Fleet News

Renault Megane 1.5 dCi 106 Dynamique

Renault

Review

Renault is being true to its word in terms of the promises it made surrounding the quality of its future cars.

The new Megane’s interior is a vast improvement over its predecessor, with a sturdy feel to all the interior plastics and not a squeak or rattle.

In overall fit and feel terms, it is right up at the top of the segement for quality.

The styling may not be to everyone’s taste, but it is neat and effective and doesn’t cause offence in the way the old version did to some people.

Inside the quality is evident, and there are some nice touches such as the central instrument dial which is now a white-backed digital display, while the slivers of silver material on our Dynamique test car lifted the mood of the predominantly black cabin.

Only a lack of rear legroom spoils things – with a 5ft 8in driver there is precious little room behind for an adult.

It performs well on the road, too, with the punchy 1.5-litre turbodiesel engine allied to a slick six-speed manual gearbox.

This unit certainly belies its diminutive nametag with the performance it delivers.

Only a rattly noise at start-up spoils things here, but this soon reduces once the car is warmed up.

Ride comfort is very good, with bumps soaked up effortlessly, and the new Megane also handles very well with a very flat cornering stance and direct steering – it certainly feels as sprightly and light on its feet as a Ford Focus.

It’s also well equipped, with mid-spec Dynamique trim bringing Bluetooth telephony, CD stereo with MP3 connectivity, automatic headlights and wipers, hands-free entry and ignition, cruise control, air conditioning and electric windows all round.

Positive

  • Neat interior design
  • Quality materials
  • Well priced
  • Fuel economy

Negative

  • Rear legroom
  • Low RV forecast

Rivals to consider

  • Ford Focus 1.6 TDCi Style
  • Nissan Qashqai 1.5 dCi Acenta
  • Volkswagen Golf 2.0 TDI 110 SE

P11D price

Ford’s recent price rises have pushed the Focus above the £17,000 mark for what is a near-entry-level model powered by a 90bhp engine.

The Renault and Nissan share the same 106bhp diesel engine, while the Golf is the most powerful with 110bhp from its 2.0-litre TDI engine.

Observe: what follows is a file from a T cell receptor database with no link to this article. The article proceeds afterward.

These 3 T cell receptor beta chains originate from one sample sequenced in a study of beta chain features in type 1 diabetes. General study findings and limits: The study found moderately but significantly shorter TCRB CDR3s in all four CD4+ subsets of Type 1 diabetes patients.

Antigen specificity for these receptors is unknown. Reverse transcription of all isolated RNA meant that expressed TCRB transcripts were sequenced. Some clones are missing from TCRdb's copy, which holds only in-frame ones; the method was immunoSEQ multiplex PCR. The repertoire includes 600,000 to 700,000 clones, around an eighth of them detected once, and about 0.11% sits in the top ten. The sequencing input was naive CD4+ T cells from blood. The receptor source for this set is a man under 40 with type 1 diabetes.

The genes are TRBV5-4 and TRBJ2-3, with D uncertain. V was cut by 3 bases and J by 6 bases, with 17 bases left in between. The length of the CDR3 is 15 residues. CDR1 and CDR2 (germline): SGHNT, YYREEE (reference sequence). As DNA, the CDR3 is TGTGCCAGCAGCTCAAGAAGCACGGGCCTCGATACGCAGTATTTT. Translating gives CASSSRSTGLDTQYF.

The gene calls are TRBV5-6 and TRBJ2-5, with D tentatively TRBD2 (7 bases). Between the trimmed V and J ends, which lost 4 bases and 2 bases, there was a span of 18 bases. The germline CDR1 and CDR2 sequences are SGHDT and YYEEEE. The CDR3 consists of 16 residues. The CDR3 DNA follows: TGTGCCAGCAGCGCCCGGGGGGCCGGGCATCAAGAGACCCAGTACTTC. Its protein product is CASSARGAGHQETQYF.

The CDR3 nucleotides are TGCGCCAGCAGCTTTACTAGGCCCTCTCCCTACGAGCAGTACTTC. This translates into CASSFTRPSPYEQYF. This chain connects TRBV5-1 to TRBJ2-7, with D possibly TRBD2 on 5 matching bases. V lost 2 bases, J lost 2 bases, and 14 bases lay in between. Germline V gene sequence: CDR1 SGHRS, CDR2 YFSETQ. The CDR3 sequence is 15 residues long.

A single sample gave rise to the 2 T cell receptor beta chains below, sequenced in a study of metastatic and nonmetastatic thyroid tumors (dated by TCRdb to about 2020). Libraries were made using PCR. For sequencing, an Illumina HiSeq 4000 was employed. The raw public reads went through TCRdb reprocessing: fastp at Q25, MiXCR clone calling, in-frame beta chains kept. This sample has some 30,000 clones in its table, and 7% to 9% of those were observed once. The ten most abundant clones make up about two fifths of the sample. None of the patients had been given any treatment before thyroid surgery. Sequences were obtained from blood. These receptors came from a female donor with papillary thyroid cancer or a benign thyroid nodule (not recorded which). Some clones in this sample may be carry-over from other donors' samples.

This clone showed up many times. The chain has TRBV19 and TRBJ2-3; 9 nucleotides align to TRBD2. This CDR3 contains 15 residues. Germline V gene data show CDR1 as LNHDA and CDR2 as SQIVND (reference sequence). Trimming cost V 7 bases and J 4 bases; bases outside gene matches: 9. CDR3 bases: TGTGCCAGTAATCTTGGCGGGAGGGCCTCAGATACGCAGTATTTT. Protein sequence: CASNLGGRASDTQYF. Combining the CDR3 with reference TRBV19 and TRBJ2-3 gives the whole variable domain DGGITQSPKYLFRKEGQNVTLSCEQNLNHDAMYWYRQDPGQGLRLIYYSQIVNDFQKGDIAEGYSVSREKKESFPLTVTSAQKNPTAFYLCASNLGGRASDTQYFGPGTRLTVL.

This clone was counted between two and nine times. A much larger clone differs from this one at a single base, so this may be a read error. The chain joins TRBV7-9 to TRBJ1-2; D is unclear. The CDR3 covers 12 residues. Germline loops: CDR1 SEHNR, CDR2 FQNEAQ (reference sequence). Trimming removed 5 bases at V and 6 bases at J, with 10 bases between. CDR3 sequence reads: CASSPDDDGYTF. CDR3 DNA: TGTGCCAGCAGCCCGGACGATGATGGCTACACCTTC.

Emissions and tax rates

The Renault is the cheapest in terms of benefit-in-kind tax, costing a base rate taxpayer £27 a month.

The Focus is next on £37 a month – it falls into the same 13% BIK band but costs more to buy.

The Golf and Qashqai will both cost £50 a month as they are a BIK band higher.

SMR cost

With the narrowest service intervals (12,500 miles) and largest wheels (17-inch alloys) the Nissan will cost the most in SMR costs.

The rest have 16-inch wheels, so tyre costs will be similar, while the Golf’s variable service intervals will cost less than the Megane’s fixed 18,000-mile gaps and the Focus on 12,500 miles.

Fuel cost

Renault claims the Megane will return an average of 62.8mpg, which equates to a diesel spend of £4,362 over 60,000 miles.

The Focus is just pipped and returns a claimed 62.7mpg.

The Golf returns 57.6mpg and the less aerodynamic Nissan returns 54.3mpg (£5,238).

Depreciation cost

The Volkswagen is streets ahead, with CAP estimating it will be worth £7,625 (46% of cost new after three years and 60,000 miles).

Only the Nissan comes close, being worth £6,325 (38%). The new Renault will retain 28% (£4,600) and the Ford 26% (£4,425).

Wholelife cost

With the lowest SMR costs and a massive advantage in depreciation costs, the Volkswagen is way ahead of its rivals.

Over a typical fleet lifecycle it will cost £2,000 less to run than the Nissan in second place.

Verdict

The Renault Megane is a convincing package – well equipped, economical and with a neat and well built interior.

It is also the cheapest car here at the front-end, and its driver benefit-in-kind tax bill is the lowest of the four.

It competes well with the Nissan and undercuts the Ford in this comparison on wholelife costs, but there is a sizeable gap to the Volkswagen in first place.

The new Volkswagen Golf costs £400 more to buy than the Renault but it's very strong RV prediction means it will cost much less for a fleet to run. It's higher BIK bill is the only blemish.

WINNER: Volkswagen Golf 2.0 TDI 110 SE
 

CO2 emissions and fuel consumption data correct at time of writing. The latest figures are available in the Fleet News fuel cost calculator and the company car tax calculator.

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